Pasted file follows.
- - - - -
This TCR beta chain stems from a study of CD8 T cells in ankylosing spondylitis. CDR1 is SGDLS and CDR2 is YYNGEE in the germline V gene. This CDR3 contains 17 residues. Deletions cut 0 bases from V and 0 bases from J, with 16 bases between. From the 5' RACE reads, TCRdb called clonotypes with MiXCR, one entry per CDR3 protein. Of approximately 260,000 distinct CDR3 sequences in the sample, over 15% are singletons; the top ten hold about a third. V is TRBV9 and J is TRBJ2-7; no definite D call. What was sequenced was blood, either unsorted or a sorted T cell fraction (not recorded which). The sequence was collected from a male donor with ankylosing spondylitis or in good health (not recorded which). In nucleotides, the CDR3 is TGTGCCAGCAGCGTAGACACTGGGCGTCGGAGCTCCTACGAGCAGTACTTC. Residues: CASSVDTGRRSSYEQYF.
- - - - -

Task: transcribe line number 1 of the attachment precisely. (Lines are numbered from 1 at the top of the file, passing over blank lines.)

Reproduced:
This TCR beta chain stems from a study of CD8 T cells in ankylosing spondylitis. CDR1 is SGDLS and CDR2 is YYNGEE in the germline V gene. This CDR3 contains 17 residues. Deletions cut 0 bases from V and 0 bases from J, with 16 bases between. From the 5' RACE reads, TCRdb called clonotypes with MiXCR, one entry per CDR3 protein. Of approximately 260,000 distinct CDR3 sequences in the sample, over 15% are singletons; the top ten hold about a third. V is TRBV9 and J is TRBJ2-7; no definite D call. What was sequenced was blood, either unsorted or a sorted T cell fraction (not recorded which). The sequence was collected from a male donor with ankylosing spondylitis or in good health (not recorded which). In nucleotides, the CDR3 is TGTGCCAGCAGCGTAGACACTGGGCGTCGGAGCTCCTACGAGCAGTACTTC. Residues: CASSVDTGRRSSYEQYF.